INTERVIEW

‘THE GOVERNMENT BROKE THE LAW AND MADE PEOPLE SUFFER’

ANNE LARCADE

MEG FLOYD June 6 2005
INTERVIEW

‘THE GOVERNMENT BROKE THE LAW AND MADE PEOPLE SUFFER’

ANNE LARCADE

MEG FLOYD June 6 2005

‘THE GOVERNMENT BROKE THE LAW AND MADE PEOPLE SUFFER’

INTERVIEW

THEMACLEAN'SINTERVIEW

ANNE LARCADE

ANNE LARCADE of Huntsville, Ont., is the lead plaintiff in a $500-million class-action lawsuit against the Ontario government. Five years ago, her severely disabled son, Alexandre, then 9, needed specialized 24-hour care that she could not provide. She either had to legally abandon Alex to Children’s Aid, which then would place him in the necessary home, or allow the boy to go without the care he required. She was left with that proposition because, in 1999, the province stopped issuing “special needs agreements” to fund residential care for severely disabled children who were not wards of the state. That left hundreds of families

in financial and emotional turmoil. Last week, André Marin, Ontario’s ombudsman, delivered a scathing report demanding that the provincial government “do the right thing” and reinstate special needs agreements. The province promised to restore parental custody in existing cases, but made no further funding commitments.

The Ontario government saved money when it cancelled special needs agreements. But what did that cost you?

It’s impossible to describe what it’s like to be staring at a letter demanding you to sign a declaration that says you’re abandoning your child to the Children’s Aid Society. It’s a horrible position to be in, especially after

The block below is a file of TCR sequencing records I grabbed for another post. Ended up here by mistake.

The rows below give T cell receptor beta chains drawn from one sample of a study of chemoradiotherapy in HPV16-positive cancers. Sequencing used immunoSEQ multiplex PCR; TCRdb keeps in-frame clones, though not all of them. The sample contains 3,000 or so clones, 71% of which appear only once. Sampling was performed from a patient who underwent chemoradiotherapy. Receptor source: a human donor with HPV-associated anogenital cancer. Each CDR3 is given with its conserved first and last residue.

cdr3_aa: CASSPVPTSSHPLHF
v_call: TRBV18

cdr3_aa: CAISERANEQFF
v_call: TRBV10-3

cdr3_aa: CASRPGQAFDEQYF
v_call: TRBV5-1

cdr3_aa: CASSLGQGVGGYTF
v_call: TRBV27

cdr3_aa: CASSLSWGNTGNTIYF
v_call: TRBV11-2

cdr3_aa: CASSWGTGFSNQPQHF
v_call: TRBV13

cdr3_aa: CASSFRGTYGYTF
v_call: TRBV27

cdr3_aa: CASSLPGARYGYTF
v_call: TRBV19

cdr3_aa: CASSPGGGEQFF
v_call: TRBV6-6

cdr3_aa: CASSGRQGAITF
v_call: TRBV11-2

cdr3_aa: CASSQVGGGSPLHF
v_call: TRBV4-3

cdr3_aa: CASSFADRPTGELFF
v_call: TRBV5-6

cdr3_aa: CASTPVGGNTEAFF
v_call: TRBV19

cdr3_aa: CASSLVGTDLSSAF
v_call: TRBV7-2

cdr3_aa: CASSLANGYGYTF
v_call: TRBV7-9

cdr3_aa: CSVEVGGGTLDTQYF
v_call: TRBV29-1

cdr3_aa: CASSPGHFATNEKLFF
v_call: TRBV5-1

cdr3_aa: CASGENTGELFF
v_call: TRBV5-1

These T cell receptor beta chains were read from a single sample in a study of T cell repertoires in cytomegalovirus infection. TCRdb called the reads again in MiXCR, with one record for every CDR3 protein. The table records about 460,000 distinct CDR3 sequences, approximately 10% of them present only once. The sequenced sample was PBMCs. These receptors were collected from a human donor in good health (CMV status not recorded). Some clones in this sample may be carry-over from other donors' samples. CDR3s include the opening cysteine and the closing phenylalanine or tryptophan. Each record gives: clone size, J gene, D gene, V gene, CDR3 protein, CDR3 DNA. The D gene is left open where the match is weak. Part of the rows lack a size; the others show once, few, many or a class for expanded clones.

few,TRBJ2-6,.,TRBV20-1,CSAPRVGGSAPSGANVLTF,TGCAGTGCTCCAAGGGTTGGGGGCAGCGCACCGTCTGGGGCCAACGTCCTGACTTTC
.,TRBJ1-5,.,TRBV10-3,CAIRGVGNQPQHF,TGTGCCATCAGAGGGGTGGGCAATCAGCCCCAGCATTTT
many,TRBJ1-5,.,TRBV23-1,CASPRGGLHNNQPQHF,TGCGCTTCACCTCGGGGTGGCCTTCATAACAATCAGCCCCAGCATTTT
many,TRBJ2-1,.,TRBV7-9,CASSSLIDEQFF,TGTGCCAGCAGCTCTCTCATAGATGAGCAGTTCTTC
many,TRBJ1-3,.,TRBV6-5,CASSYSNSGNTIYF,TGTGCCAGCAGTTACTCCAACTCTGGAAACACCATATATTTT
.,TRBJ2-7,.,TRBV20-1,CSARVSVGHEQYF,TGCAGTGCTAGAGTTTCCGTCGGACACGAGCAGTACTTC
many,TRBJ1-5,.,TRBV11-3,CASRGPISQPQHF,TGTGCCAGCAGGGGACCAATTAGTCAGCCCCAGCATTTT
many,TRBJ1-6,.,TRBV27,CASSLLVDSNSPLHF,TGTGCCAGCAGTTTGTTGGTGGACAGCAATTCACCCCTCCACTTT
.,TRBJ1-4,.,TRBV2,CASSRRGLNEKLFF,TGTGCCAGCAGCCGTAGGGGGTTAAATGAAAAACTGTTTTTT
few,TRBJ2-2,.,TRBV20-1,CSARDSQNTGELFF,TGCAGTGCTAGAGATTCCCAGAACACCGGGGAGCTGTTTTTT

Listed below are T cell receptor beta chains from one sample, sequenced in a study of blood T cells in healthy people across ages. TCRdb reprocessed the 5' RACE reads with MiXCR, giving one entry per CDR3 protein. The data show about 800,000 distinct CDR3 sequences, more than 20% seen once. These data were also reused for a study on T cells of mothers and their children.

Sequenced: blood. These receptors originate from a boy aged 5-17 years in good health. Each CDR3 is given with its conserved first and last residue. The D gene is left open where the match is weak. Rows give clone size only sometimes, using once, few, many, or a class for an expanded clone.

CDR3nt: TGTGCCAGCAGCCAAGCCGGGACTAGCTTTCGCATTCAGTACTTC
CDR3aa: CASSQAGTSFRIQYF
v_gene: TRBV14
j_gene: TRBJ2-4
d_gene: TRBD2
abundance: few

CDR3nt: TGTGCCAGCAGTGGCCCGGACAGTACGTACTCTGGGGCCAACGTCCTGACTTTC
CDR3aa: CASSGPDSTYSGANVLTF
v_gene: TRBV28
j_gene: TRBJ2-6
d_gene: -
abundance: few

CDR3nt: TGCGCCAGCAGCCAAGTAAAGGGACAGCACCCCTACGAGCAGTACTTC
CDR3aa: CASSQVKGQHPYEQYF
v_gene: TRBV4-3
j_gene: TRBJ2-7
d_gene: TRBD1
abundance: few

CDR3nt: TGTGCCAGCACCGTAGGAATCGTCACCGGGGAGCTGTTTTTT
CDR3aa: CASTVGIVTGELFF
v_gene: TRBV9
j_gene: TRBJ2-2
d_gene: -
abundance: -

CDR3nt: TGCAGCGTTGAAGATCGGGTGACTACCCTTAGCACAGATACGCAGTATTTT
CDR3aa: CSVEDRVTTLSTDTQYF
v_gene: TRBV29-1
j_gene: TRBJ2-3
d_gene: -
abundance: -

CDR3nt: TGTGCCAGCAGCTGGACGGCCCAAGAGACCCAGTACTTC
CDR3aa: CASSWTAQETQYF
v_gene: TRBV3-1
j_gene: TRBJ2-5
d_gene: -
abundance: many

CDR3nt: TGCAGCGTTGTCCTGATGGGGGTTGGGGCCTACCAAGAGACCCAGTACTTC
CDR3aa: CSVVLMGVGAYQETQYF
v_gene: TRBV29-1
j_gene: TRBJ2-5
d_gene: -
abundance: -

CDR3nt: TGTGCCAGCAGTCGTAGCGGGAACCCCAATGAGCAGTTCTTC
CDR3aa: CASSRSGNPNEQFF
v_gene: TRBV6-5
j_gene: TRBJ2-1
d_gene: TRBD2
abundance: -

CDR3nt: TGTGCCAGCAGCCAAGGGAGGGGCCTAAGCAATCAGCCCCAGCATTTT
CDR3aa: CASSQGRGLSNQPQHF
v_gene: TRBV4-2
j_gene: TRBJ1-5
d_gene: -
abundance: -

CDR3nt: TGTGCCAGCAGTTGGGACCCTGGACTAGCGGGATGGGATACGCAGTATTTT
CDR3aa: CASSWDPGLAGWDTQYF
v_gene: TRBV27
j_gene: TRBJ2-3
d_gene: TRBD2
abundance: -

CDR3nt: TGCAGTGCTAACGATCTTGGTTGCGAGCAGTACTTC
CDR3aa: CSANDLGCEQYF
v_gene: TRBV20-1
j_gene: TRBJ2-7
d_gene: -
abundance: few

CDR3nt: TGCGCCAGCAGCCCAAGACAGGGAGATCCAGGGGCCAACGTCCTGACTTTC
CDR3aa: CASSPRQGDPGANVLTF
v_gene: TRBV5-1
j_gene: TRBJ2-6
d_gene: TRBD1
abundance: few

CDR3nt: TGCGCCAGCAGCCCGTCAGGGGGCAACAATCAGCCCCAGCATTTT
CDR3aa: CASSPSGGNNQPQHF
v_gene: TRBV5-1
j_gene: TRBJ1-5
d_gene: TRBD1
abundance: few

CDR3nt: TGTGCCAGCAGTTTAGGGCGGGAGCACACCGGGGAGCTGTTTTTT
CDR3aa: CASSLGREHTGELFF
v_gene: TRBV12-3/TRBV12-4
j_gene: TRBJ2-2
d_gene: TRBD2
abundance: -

years of scrambling desperately to find workable solutions and decent care for our son.

What exactly are his disabilities?

He has behavioural, sensory and psychiatric disorders. He has severe developmental delay, he’s cognitively delayed, he has anxiety disorder, he’s bipolar, he has a speech impediment, and he has difficulty with sound and light stimulus, similar to that of an autistic child. Physically, he has intermittent blindness in one eye, he’s incontinent and his fingers don’t work in a coordinated way, so he can no longer do up buttons or tie his shoes or cut his food. He has almost no short-term memory—he’s been telling me the same knock-knock joke for four years. He’s very social and he has learned to read and write.

How did his condition affect your lives?

Our lives were focused on his needs. He had feeding tubes and oxygen tanks, we did intensive physio with him and learned sign language to help him communicate. It was isolating—we never had people into our home and we didn’t go out. When Alex was 7, my husband and I separated. He left the country for the next two years and I moved to a new city with Alex and his one-year-old brother. I had no family close by, I started a new job, and had no live-in care. A couple of years later Alex started to regress and no one could figure out why. One day he went blind in one eye, and he couldn’t tie his shoes. He was frightened, and that manifested as rage and panic attacks on me, which raised issues of safety for the whole family.

What prompted you to sue the government?

After I went public with my story, I heard from hundreds of parents who were also struggling to do the very best for their kids. I know parents who have given up their jobs to provide full-time care for their children. They’re on welfare. The government’s decision broke the law and made a lot of people suffer. I’m determined to right this wrong and get special needs agreements reinstated.

Are you happy with the provincial ombudsman’s report?

Yes. He reprimanded the Ministry of Children and Youth Services; he documented the anguish of the families; and he made appropriate conclusions. With this report, he validated my five-year struggle.

MEG FLOYD